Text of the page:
Barbados National Heroes
These outstanding Barbadians are recognized as National Heroes for their roles in positively changing Barbados. In their honour, April 28th is celebrated each year as National Heroes Day. Visit the Barbados National Heroes Gallery for an interactive introduction to these heroes.
The Right Excellent Errol Walton Barrow (1920-1987)
Known as the 'Father of Independence', Barrow was Barbados' first Prime Minister and he oversaw Barbados' development as an independent nation. He introduced free education and a National Insurance scheme, improved health services, accelerated industrial development and expanded the tourism industry.
The Right Excellent Sir Grantley Adams (1898-1971)
Sir Grantley was the first Premier of Barbados and the only Prime Minister of the now defunct West Indies Federation. A highly respected lawyer, he was a master of debate on the floor of the House of Assembly where he fought for a better life for the under-privileged masses and for establishing social justice across all ethnic and economic classes.
The Right Excellent Bussa (???? - 1816)
Bussa led Barbados' largest slave revolt against the oppressive white planters in April 1816. Bussa was killed during the revolt. He had been born a free man in Africa, but was captured and brought to Barbados as a slave.
The Right Excellent Sarah Ann Gill (1795-1866)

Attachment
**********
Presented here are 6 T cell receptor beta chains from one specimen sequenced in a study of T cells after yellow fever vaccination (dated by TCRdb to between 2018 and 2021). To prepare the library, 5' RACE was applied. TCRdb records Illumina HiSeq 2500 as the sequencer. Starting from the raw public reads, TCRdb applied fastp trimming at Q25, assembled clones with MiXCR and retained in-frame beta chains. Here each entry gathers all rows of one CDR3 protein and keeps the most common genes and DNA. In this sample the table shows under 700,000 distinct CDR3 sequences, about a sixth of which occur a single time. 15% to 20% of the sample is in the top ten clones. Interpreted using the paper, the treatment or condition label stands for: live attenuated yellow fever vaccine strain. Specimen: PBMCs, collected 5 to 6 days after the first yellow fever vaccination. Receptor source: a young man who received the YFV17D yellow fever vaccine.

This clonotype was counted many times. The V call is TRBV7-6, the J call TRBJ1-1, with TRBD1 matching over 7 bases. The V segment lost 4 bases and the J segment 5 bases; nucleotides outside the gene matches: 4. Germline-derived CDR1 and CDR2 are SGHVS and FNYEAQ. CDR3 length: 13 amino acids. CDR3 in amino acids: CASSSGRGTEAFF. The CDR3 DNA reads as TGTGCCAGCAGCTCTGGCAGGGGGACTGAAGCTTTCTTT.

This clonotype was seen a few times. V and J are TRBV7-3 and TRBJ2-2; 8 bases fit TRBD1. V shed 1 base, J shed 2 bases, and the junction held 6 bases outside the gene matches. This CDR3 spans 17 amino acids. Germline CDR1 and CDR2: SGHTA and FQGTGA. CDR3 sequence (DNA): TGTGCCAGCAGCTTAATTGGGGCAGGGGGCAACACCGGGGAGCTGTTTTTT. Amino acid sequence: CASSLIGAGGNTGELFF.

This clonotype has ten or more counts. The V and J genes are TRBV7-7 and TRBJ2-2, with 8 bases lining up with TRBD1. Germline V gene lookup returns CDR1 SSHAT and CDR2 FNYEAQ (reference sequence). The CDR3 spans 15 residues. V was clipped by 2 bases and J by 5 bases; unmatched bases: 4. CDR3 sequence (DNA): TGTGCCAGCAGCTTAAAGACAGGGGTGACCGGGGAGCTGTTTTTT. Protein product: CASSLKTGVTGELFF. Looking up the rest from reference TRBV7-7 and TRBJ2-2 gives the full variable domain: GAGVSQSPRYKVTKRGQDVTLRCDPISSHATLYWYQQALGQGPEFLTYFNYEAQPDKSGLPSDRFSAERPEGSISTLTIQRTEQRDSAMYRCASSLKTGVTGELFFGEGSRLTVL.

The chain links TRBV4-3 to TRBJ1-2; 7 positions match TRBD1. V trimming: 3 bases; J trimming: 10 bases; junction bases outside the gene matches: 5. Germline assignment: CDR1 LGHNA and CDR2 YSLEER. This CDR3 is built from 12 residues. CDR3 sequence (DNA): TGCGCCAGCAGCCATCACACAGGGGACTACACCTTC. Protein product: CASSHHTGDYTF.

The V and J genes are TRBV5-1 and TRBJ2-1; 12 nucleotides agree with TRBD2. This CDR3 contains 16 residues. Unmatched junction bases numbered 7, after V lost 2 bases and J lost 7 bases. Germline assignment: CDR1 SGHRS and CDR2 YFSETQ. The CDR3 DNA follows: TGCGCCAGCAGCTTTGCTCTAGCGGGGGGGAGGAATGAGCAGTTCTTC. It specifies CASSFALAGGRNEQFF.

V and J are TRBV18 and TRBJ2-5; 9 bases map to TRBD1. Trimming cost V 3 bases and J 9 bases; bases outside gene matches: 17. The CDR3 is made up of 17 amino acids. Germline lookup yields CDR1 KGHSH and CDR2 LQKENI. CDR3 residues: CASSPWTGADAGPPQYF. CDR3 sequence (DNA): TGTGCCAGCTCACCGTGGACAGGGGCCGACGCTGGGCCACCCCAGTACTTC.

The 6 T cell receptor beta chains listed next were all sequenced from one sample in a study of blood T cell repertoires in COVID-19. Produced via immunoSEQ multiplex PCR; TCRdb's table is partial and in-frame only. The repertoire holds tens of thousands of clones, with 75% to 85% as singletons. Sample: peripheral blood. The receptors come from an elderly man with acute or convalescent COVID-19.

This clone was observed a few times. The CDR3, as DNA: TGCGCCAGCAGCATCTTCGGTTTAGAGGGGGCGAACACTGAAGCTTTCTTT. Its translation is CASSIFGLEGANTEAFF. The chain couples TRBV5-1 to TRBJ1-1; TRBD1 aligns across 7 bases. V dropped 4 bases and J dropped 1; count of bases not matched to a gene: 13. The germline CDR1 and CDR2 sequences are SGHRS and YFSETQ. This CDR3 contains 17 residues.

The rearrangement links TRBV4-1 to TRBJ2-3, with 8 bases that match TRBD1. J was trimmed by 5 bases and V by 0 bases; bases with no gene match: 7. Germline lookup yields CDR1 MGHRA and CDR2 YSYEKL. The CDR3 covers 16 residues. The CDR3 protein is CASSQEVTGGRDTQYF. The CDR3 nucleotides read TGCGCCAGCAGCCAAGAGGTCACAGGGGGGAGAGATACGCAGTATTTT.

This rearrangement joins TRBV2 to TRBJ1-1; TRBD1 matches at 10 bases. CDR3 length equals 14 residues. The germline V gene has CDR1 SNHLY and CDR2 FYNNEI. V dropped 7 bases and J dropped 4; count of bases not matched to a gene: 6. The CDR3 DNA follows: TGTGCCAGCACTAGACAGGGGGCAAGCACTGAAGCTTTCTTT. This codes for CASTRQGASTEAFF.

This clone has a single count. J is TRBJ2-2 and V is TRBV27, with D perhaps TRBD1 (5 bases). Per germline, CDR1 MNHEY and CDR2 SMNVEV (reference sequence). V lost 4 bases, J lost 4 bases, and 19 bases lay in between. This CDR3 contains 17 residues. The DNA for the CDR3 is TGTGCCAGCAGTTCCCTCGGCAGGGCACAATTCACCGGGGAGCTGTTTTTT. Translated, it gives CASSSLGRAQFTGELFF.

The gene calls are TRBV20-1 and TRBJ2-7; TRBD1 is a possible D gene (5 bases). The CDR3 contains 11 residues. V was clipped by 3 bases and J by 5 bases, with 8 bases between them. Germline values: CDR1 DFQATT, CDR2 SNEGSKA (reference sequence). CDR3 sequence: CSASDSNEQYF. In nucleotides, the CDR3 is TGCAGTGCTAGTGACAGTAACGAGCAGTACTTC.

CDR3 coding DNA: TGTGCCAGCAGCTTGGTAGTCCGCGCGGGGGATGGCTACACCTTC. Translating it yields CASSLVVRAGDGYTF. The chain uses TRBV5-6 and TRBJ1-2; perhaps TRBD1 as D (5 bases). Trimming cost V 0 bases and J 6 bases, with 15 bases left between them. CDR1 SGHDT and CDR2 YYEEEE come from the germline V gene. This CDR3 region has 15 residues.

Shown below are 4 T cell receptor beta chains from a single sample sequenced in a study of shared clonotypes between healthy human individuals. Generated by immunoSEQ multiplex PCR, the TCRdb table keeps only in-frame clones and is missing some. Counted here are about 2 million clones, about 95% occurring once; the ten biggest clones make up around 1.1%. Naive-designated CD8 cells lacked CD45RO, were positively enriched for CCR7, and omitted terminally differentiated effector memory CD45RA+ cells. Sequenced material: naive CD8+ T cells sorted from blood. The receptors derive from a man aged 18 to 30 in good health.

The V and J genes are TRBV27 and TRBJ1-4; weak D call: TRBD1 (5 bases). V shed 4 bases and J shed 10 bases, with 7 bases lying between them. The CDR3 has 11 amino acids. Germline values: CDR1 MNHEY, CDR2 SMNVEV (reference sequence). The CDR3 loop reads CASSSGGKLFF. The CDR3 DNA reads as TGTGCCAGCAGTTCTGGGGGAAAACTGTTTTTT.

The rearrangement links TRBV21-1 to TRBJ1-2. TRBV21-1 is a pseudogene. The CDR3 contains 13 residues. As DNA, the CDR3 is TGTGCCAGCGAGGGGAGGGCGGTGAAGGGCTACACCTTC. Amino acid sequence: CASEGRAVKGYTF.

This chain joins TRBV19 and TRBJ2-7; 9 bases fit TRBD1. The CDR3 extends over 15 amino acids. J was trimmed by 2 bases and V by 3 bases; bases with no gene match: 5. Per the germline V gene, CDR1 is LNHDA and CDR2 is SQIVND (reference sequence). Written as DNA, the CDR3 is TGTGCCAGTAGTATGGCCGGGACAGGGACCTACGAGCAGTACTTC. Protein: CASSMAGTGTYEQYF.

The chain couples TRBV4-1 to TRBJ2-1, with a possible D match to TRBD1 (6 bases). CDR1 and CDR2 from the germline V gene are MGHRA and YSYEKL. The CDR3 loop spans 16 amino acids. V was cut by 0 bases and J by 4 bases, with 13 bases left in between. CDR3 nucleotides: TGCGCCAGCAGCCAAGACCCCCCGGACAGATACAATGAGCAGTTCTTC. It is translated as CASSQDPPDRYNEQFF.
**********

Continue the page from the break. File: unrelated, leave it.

Barbados' only heroine, Gill stood up against the planters who succeeded in ousting the Methodist missionaries from Barbados. In response, she opened her home as a church and kept the faith going despite facing abuse
The Right Excellent Samuel Jackman Prescod (1806-1871)
Prescod was a renowned politician, humanitarian and journalist. He was elected on June 6th 1843 as the first non-White to sit in the House of Assembly.
The Right Excellent Sir Frank Walcott (1916-1999)
Sir Frank was an international figure in trade unionism, recognized as a forceful, reasonable negotiator and a progressive leader. He served as President of the Caribbean Congress of Labour for three terms and was an Executive of the Board of the International Confederation of Free Trade Unions.
The Right Excellent Dr. Charles Duncan O'Neal (1879-1936)
A medical doctor of the privileged class, O'Neal dedicated most of his working life to the poor. He was the first black activist in this century to agitate for free education and free dental care for children, improved housing and abolition of the infamous Located Labourers' System and the Masters and Servants Act.
The Right Excellent Sir Garfield Sobers (1936 - )
Sir Garfield was an outstanding sportsman and remains a legend in international cricket. He rose from the back streets to become captain of the West Indies team and is still regarded as the world’s greatest all-rounder. Sir Garfield also continues to be a role model for millions of youngsters beyond the shores of Barbados.
The Right Excellent Clement Osbourne Payne (1904-1941)
Payne was a pioneer in the Caribbean trade union movement and an outspoken critic of politics and the planter class. His fiery outspoken speeches got him expelled from Barbados, which led to days of rioting. A subsequent Commission of Inquiry in the UK (The Moyne Commission) determined that all of his charges against the island's rulers were accurate. Its report called for the reforms which Payne had proposed, including the introduction of trade union legislation.
The Right Excellent Sir Hugh Springer (1913-1994)
Sir Hugh was Barbados' third native Governor-General. He worked in a variety of professional and political capacities, including being a Member of the House of Assembly, General Secretary of the Barbados Labour Party and Acting Governor and Commander-in-Chief of Barbados.